• Wrap the lid in a kitchen towel and secure it around the handle with a rubber band. Cover the pot and cook over low heat, 25 to 30 minutes or until the rice around the edges is golden and crispy; it's okay to peek under the lid! (See note #2) Be sure not to burn the bottom layer of the rice, though you do want a nice crust in the bottom.
  • Remove the lid, invert a large serving plate over the pot, and carefully flip them over together. No worries if it sticks, just scrape it out and run with it! Sprinkle the tahdig with the reserved dried cherries and pistachios and serve right away.

Notes

  • This recipe is adapted from Eating Out Loud (affiliate link) by Eden Grinchpan.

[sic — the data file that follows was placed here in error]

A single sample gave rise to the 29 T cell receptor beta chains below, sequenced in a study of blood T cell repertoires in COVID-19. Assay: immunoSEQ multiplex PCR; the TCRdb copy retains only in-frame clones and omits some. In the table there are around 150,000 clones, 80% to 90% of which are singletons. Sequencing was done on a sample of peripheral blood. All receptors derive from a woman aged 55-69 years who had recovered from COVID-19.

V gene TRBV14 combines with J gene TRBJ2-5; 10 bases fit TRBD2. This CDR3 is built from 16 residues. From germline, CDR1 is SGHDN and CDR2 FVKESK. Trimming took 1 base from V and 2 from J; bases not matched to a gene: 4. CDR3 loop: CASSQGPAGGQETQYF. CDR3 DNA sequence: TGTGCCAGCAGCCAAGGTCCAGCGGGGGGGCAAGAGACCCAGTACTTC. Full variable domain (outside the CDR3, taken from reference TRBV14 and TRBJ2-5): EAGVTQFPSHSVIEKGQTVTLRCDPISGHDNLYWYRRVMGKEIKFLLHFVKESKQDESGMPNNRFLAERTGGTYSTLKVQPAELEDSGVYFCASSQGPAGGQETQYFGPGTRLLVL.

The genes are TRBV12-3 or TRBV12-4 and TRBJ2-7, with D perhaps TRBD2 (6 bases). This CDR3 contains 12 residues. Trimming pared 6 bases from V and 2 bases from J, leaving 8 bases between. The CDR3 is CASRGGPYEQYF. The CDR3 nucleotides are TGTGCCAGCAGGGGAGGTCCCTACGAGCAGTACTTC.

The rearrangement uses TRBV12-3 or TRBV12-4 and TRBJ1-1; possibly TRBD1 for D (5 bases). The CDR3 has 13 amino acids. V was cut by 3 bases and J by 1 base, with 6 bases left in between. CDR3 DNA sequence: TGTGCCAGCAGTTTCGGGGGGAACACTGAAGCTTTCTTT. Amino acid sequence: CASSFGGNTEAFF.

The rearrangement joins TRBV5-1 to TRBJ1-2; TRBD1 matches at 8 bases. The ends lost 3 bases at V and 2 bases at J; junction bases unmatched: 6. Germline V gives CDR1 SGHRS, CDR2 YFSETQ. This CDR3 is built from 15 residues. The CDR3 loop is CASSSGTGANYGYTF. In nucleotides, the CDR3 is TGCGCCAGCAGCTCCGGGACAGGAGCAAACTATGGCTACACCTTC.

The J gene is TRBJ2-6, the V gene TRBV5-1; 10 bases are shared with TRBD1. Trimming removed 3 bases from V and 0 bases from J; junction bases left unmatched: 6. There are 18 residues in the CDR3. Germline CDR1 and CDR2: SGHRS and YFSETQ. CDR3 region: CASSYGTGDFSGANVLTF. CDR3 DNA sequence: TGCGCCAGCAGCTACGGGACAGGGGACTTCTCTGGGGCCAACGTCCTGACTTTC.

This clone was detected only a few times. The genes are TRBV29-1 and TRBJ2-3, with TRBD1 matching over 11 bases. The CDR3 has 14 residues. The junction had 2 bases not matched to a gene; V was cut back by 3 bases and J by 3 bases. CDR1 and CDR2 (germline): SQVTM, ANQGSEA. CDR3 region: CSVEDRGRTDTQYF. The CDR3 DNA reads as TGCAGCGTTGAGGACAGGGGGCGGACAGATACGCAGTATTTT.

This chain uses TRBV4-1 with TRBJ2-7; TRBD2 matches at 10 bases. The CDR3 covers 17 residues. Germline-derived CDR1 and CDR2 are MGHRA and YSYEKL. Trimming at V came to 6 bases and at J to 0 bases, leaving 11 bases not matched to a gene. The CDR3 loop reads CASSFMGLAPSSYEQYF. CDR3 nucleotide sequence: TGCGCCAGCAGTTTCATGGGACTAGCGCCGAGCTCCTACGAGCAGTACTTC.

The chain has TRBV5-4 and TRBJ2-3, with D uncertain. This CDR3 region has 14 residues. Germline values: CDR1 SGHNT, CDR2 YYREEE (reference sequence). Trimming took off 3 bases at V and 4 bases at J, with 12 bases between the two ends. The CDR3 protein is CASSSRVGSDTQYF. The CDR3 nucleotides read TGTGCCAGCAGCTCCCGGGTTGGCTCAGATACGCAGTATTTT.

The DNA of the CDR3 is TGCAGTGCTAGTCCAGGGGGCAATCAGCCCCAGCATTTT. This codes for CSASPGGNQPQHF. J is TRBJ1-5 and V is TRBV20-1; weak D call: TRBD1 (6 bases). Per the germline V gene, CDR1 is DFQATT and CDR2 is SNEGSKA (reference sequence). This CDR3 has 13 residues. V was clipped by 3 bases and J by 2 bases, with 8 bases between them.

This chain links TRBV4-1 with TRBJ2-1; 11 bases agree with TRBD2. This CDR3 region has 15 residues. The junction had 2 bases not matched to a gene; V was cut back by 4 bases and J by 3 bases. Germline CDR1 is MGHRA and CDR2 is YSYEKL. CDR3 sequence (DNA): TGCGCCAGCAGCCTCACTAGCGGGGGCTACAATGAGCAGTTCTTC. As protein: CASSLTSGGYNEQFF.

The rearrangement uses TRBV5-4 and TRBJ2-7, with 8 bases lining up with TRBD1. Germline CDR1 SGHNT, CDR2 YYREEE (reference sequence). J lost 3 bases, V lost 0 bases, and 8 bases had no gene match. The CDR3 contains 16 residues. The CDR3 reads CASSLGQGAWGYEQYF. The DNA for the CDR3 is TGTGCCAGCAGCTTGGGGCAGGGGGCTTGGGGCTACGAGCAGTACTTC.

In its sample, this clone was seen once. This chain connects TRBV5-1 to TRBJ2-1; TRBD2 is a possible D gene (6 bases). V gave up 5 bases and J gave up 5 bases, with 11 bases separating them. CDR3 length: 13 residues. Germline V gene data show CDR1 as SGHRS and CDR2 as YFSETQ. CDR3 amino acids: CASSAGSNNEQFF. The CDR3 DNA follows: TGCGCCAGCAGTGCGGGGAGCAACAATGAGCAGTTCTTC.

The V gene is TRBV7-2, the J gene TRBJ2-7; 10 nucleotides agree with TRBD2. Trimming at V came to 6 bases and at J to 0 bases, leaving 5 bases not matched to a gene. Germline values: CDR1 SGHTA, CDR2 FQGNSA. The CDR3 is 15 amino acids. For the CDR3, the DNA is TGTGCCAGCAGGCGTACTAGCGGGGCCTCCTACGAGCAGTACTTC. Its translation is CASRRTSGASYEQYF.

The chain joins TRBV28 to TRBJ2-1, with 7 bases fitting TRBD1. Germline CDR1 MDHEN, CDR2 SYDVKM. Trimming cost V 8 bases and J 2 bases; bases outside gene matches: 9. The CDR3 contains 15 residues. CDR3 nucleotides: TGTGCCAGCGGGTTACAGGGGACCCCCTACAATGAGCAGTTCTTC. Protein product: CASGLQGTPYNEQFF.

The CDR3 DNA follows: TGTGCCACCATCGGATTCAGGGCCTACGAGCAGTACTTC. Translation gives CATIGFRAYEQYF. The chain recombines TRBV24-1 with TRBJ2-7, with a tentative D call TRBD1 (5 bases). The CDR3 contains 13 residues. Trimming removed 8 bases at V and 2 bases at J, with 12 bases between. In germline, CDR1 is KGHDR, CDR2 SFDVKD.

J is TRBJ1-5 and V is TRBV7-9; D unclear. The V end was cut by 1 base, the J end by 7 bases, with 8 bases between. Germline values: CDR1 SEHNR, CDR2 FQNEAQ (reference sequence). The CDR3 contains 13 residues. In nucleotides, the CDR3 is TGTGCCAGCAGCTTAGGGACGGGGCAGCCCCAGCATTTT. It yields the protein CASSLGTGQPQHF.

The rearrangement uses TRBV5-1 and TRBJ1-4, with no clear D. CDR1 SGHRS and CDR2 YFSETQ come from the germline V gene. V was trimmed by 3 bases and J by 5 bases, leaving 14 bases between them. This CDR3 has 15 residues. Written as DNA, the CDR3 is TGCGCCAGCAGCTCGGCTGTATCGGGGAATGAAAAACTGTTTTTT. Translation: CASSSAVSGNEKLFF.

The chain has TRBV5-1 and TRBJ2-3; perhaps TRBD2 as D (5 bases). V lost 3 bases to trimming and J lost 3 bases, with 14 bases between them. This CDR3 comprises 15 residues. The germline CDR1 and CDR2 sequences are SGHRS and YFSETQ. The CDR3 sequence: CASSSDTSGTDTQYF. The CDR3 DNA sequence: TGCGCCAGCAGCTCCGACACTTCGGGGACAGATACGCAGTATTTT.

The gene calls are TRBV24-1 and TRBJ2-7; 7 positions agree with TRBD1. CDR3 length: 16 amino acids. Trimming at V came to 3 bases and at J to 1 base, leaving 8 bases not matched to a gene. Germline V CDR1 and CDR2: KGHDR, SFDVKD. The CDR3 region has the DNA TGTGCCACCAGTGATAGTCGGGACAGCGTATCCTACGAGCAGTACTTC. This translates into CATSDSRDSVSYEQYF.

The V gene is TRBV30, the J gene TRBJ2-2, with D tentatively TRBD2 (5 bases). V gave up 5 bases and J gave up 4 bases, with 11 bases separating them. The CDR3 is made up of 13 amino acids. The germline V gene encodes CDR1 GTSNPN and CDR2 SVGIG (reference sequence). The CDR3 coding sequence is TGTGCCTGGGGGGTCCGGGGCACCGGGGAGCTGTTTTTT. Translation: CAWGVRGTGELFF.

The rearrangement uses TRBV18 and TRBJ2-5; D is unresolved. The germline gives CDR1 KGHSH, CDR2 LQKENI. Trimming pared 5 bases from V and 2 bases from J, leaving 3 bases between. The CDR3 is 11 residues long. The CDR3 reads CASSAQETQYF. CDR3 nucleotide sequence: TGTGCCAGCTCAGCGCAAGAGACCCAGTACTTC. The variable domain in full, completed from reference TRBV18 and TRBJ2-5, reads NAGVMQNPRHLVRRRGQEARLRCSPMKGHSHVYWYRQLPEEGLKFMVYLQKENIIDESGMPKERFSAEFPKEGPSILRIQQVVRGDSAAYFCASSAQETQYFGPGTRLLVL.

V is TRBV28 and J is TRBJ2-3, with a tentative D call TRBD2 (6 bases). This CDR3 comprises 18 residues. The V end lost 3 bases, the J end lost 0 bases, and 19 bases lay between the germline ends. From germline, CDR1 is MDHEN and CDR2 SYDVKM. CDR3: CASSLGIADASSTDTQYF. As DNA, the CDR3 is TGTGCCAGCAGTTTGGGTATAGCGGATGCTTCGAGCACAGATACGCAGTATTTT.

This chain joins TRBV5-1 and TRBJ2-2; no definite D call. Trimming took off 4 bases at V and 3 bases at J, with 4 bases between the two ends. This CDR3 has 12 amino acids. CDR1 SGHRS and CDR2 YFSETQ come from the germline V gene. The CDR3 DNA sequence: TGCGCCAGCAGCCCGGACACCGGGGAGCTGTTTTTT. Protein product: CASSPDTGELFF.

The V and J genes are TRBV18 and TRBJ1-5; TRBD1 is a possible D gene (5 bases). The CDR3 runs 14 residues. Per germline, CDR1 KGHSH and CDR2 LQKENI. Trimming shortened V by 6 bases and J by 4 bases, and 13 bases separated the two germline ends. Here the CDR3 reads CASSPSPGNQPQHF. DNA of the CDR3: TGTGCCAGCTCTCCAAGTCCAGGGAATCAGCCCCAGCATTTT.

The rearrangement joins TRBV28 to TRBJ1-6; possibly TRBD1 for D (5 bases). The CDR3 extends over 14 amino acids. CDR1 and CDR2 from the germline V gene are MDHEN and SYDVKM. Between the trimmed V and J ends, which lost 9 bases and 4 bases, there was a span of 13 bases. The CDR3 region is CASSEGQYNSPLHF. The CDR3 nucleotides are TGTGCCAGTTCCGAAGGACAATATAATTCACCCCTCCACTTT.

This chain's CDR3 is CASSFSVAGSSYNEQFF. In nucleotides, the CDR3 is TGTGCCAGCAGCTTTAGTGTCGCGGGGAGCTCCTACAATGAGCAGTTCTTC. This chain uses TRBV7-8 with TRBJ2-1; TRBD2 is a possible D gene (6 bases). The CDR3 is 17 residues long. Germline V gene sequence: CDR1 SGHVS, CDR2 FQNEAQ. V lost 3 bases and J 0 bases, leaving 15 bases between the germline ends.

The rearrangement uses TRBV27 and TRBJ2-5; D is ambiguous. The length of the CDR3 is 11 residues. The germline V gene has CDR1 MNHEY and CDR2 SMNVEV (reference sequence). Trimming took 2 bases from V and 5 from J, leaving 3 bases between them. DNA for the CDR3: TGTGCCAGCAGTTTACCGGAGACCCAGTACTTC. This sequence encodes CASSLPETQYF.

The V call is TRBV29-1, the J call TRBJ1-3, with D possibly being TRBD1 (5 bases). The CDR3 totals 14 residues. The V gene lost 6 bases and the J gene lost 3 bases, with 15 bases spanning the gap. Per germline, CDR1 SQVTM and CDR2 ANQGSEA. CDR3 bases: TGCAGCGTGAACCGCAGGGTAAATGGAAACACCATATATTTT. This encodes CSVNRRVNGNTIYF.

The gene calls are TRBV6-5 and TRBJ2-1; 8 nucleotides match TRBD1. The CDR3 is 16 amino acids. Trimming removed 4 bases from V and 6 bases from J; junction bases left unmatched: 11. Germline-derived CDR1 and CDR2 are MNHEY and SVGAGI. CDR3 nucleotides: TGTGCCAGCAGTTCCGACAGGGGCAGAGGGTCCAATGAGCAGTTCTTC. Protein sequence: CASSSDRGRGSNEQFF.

• I used Royal Basmati Rice (affiliate link) 
  • Note #1--butter amount: The original recipe indicates 8 tablespoons (or 1 stick) unsalted butter. For me, 4 to 5 tablespoons were sufficient. 
  • Note #2--how long until the bottom layer of rice crisps will vary. My rice took 50 minutes for the bottom layer to crisp, and I did adjust the heat later to medium-low. It's important to keep an eye on the rice and peek under the lid occasionally to make sure the bottom crisps but does not burn. 
  • Visit our shop for quality Mediterranean products including extra virgin olive oils and spices. 

Nutrition

Calories: 314.7kcalCarbohydrates: 48.8gProtein: 5gSaturated Fat: 4.2gCholesterol: 15.3mgPotassium: 82mgFiber: 2.3gVitamin A: 727IUVitamin C: 0.2mgCalcium: 31.2mgIron: 0.7mg
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I'm Suzy; born and bred right on the shores of the Mediterranean. I'm all about easy, healthy recipes with big Mediterranean flavors. Three values guide my cooking: eat with the seasons; use whole foods; and above all, share! So happy you're here...